Hiking the jaw-dropping Angel’s Landing | Zion National Park

We visited Zion National Park back in winter 2010 and it was the first glimpse we got of desert scenery. As soon as we entered the park we realised we were desert people and instantly fell in love with the place.

The scenery in Zion is pretty mind-blowing. There’s huge, sheer walls rising up to 2640ft high and they wind their way through a valley where the Virgin River flows below. Quite impressive when you think that small river is what carved the dramatic valley. The iron minerals give the rocks their unique red tinge and the bottom of the valley is filled with lush green forest – a true oasis in what would normally be a very inhospitable environment. So we were excited to return to the park again but of course a lot had changed. Apparently parking became a big problem with 5000 cars visiting per day and only 450 parking spaces so they introduced a shuttle service like Yosemite. What a drag…but luckily it was much more organised and they made sure to only fill up the seats so that there was always room for people to stand. Plus they were running every 10 minutes so we never had to wait and enjoyed some information about the park on an audio speaker.

The main reason we came back to Zion was actually to complete a hike that we didn’t manage to finish in 2010. It’s called Angels Landing, supposedly because it’s so high only angels can land on it. The start of the hike involves numerous switchbacks beneath the sheer walls until you reach the first ‘top’ where some people choose to end their hike as the trail quickly turns into a very adventurous route. Angels Landing is extremely narrow with steep walls that come to a sudden halt 1488ft above the valley floor. Its so narrow and dangerous that metal poles and chains are in place for hikers to hold onto. When we tried the hike for the first time Craig got really bad vertigo and had to turn back while I continued until the trail became covered with ice and it was just too dangerous if I slipped, so neither of us made it.

This time it was a hell of a lot busier with a long queue of people going up. The trail was only wide enough for one person so occasionally the queue would all stop in a wider area so that people descending could pass us. At times the rock we were walking along was only a couple feet wide with sheer drops on either side but somehow I never got giddy. I guess I felt safer as there were so many people doing the hike and I was just focusing on where my feet and hands were going next.

https://flic.kr/p/2fGWPYy

We successfully made it to the top this time though and enjoyed some snacks with the most incredible view of the valley in front and behind us. We passed a few families with young kids – one of which tried to overtake in one of the most dangerous spots. We were all descending and holding onto the chain while the dad led his family on the outside of us beside the drop off. Halfway down he realised it was silly so the family just stopped in everyone’s way and they crouched down and held onto the chain while we awkwardly shuffled around them.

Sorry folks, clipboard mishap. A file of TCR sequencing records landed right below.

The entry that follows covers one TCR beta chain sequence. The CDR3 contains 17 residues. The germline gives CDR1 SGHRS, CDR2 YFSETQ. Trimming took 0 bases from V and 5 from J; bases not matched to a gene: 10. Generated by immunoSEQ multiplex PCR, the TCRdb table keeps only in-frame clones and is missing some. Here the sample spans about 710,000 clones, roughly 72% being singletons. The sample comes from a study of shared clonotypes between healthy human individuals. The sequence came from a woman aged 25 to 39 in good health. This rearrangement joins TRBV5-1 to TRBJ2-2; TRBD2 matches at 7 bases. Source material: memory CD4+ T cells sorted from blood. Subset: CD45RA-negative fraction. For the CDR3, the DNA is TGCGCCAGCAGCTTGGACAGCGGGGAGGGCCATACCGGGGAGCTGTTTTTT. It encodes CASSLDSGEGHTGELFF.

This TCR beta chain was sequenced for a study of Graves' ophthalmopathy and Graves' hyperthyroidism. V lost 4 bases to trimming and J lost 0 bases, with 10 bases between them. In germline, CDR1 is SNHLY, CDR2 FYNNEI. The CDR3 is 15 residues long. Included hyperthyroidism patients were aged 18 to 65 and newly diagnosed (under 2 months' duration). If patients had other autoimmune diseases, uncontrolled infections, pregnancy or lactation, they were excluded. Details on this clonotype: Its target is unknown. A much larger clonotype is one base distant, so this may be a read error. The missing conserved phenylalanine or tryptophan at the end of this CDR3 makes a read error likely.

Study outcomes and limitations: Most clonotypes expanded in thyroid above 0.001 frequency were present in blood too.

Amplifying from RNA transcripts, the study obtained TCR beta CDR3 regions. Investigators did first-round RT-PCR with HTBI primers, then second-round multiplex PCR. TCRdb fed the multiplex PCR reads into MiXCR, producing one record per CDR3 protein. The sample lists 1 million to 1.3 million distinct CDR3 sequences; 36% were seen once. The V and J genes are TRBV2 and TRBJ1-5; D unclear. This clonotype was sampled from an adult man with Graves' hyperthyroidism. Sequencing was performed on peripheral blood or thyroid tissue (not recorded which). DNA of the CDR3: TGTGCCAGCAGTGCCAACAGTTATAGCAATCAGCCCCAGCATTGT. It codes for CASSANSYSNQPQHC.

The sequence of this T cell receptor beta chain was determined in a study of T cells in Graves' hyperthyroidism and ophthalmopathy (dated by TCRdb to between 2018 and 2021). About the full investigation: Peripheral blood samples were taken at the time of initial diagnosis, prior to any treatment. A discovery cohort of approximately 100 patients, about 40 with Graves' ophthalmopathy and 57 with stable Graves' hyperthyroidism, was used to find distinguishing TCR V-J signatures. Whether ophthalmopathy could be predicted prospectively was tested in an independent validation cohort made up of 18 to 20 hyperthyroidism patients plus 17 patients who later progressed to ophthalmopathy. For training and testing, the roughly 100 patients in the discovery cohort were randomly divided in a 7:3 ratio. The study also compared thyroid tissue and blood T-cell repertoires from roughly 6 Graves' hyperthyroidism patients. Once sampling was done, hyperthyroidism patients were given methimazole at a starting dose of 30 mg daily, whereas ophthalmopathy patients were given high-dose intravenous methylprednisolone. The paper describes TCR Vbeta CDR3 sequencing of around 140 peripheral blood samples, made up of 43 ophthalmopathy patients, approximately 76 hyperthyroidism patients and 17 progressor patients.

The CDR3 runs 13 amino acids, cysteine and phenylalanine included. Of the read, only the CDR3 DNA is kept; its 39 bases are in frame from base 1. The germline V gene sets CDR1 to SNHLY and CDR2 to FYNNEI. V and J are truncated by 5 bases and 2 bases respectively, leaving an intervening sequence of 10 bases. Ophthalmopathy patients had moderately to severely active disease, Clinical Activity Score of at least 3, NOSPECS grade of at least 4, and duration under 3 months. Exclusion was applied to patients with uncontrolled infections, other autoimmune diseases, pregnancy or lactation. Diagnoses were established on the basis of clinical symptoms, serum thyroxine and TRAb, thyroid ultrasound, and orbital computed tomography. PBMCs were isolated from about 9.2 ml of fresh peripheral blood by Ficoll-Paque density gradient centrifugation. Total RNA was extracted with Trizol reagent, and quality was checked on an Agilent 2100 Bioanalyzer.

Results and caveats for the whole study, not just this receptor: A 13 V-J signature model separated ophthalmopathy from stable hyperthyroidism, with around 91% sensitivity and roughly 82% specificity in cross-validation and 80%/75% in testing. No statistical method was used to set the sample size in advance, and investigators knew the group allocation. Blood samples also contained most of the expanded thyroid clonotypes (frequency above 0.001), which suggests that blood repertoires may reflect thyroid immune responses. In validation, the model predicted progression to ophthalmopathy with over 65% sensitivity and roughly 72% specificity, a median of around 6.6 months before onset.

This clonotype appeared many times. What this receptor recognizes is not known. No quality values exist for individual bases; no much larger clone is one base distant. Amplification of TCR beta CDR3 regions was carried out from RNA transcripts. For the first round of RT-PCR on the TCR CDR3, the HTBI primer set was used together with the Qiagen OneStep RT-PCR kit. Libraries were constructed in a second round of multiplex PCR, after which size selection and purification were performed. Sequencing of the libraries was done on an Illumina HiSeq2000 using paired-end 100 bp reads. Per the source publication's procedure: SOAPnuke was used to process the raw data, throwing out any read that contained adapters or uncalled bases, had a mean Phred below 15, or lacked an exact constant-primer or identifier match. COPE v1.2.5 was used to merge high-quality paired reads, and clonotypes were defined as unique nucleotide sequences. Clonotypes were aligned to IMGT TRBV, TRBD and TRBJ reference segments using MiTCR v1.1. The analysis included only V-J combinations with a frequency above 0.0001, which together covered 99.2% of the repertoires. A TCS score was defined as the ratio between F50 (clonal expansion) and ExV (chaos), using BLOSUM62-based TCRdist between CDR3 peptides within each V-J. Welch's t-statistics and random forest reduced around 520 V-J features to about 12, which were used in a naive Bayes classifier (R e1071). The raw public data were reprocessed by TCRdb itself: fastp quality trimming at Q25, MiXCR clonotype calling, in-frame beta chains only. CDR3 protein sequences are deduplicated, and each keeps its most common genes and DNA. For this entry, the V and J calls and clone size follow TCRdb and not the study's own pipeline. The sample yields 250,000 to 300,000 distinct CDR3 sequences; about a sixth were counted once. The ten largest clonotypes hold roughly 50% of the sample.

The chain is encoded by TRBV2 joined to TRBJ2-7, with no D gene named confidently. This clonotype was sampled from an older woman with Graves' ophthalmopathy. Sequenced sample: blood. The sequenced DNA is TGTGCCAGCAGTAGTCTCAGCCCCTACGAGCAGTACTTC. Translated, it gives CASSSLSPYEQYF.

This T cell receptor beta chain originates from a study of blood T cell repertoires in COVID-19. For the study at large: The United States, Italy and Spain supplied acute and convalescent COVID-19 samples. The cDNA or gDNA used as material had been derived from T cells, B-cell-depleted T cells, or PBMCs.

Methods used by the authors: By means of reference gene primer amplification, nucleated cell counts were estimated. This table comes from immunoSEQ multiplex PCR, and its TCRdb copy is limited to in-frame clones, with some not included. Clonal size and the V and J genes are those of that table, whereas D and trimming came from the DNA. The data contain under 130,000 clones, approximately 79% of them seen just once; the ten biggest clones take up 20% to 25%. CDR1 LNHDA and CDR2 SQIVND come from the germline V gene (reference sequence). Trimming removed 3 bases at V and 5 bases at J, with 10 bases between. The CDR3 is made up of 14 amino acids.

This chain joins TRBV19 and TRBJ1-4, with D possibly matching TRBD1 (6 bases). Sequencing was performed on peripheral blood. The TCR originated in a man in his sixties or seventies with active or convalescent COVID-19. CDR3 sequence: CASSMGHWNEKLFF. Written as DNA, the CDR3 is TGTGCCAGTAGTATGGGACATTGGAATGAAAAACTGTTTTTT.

It was a quick walk back down the switchbacks and straight onto a bus to the end of the road. We wanted to hike through the narrows along the Virgin River but it was closed due to extremely high water levels. In fact they’ve just had a massive amount of unseasonable rain which washed out part of the road structure as you exit the park, leaving just a floating slab of tarmac. This meant the road was closed for another week so we had to take an alternative route.

Anyway, we walked along the river passing lots of irritating people who were feeding and petting squirrels which is illegal. Sometimes I really wish I was a park ranger, I’d be more brutal than a parking warden, dishing out all the fines. It’s strange that they even find the squirrels fascinating, I’m pretty sure they hang out in the shittiest of city parks around the world where crack heads sleep beneath their favourite oak trees. They also carry diseases harmful to us and we probably carry stuff harmful to them so it’s best to just let wildlife be wild.

A few of the parks hikes were closed due to washouts along trails so we opted for the Lower Emerald Pool hike in the afternoon. It led us past a very tame deer eating in the woods and then to a sort of natural amphitheatre in the rocky wall with a waterfall gently trickling into a small pool filled with murky water that didn’t look emerald in the slightest.

We had planned to exit the park through the west as the road was still closed but as we checked in the visitor centre we were told it would open the following day at 8am!! So all of our plans changed again and we headed east.

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